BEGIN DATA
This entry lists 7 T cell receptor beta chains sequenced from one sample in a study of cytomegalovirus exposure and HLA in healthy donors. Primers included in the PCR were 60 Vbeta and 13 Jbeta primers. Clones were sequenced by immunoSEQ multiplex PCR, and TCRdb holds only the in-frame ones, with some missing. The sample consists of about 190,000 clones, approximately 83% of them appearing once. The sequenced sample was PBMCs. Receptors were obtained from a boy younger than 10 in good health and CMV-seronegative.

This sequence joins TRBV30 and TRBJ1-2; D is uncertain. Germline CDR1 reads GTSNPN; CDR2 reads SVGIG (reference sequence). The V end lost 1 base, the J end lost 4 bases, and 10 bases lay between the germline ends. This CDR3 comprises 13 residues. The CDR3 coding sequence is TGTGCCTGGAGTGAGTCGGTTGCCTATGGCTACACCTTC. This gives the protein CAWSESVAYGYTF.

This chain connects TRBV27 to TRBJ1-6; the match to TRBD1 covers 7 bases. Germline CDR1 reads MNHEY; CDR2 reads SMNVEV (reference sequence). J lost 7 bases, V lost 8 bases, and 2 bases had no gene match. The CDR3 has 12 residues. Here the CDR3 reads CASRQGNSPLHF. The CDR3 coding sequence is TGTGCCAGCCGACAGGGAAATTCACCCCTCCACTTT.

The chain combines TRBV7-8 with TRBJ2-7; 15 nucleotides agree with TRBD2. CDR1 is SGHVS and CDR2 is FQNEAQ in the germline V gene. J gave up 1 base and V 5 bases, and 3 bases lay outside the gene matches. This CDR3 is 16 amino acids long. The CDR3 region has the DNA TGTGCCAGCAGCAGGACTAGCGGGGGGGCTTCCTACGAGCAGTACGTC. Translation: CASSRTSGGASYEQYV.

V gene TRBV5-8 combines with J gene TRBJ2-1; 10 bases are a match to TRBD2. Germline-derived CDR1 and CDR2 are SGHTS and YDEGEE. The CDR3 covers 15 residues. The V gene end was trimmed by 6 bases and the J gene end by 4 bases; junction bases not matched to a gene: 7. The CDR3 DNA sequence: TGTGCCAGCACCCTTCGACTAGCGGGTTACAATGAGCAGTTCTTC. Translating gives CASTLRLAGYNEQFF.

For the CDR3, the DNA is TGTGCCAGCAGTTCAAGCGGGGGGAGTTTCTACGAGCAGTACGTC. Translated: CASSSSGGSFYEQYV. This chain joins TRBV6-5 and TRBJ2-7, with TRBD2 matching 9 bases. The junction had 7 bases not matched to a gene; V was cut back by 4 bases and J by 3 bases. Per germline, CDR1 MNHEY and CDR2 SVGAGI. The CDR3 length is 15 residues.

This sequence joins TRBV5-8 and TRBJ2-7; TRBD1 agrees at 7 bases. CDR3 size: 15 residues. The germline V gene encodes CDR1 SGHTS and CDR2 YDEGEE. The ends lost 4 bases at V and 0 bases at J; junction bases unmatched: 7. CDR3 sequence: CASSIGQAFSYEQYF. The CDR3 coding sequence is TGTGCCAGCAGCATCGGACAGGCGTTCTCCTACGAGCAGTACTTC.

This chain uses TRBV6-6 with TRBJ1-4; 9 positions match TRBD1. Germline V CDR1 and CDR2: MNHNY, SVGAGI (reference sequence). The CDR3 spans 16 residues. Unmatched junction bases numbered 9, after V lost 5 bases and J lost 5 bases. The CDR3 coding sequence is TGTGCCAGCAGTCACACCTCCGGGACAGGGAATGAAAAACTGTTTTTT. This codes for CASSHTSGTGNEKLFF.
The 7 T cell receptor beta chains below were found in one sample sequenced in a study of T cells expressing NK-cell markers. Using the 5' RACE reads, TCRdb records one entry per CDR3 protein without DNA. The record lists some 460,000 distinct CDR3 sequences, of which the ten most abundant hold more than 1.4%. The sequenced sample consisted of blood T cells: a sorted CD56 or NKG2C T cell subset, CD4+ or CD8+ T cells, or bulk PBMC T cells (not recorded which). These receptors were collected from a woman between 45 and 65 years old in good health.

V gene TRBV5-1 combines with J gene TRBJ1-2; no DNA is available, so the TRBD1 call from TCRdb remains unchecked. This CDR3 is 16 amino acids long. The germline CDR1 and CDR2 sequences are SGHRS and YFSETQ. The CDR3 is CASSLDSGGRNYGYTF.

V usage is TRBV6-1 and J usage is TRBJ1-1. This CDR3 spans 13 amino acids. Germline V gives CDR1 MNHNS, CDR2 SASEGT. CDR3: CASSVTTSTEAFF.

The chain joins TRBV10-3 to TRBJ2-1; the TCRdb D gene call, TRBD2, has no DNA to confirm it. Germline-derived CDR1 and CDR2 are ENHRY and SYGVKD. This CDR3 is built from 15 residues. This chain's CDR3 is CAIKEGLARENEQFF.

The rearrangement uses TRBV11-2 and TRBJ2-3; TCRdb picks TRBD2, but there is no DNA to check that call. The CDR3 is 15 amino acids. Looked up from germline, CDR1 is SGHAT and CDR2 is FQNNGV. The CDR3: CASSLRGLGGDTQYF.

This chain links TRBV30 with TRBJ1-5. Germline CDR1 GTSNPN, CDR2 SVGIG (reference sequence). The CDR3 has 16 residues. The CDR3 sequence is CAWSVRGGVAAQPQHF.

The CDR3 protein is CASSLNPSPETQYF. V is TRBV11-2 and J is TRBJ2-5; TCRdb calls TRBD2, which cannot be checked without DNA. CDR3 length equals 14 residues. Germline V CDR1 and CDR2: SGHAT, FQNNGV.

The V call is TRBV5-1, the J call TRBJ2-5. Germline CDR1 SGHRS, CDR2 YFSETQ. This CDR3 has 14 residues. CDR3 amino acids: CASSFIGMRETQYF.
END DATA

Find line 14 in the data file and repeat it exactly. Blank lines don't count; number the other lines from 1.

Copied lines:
This chain links TRBV30 with TRBJ1-5. Germline CDR1 GTSNPN, CDR2 SVGIG (reference sequence). The CDR3 has 16 residues. The CDR3 sequence is CAWSVRGGVAAQPQHF.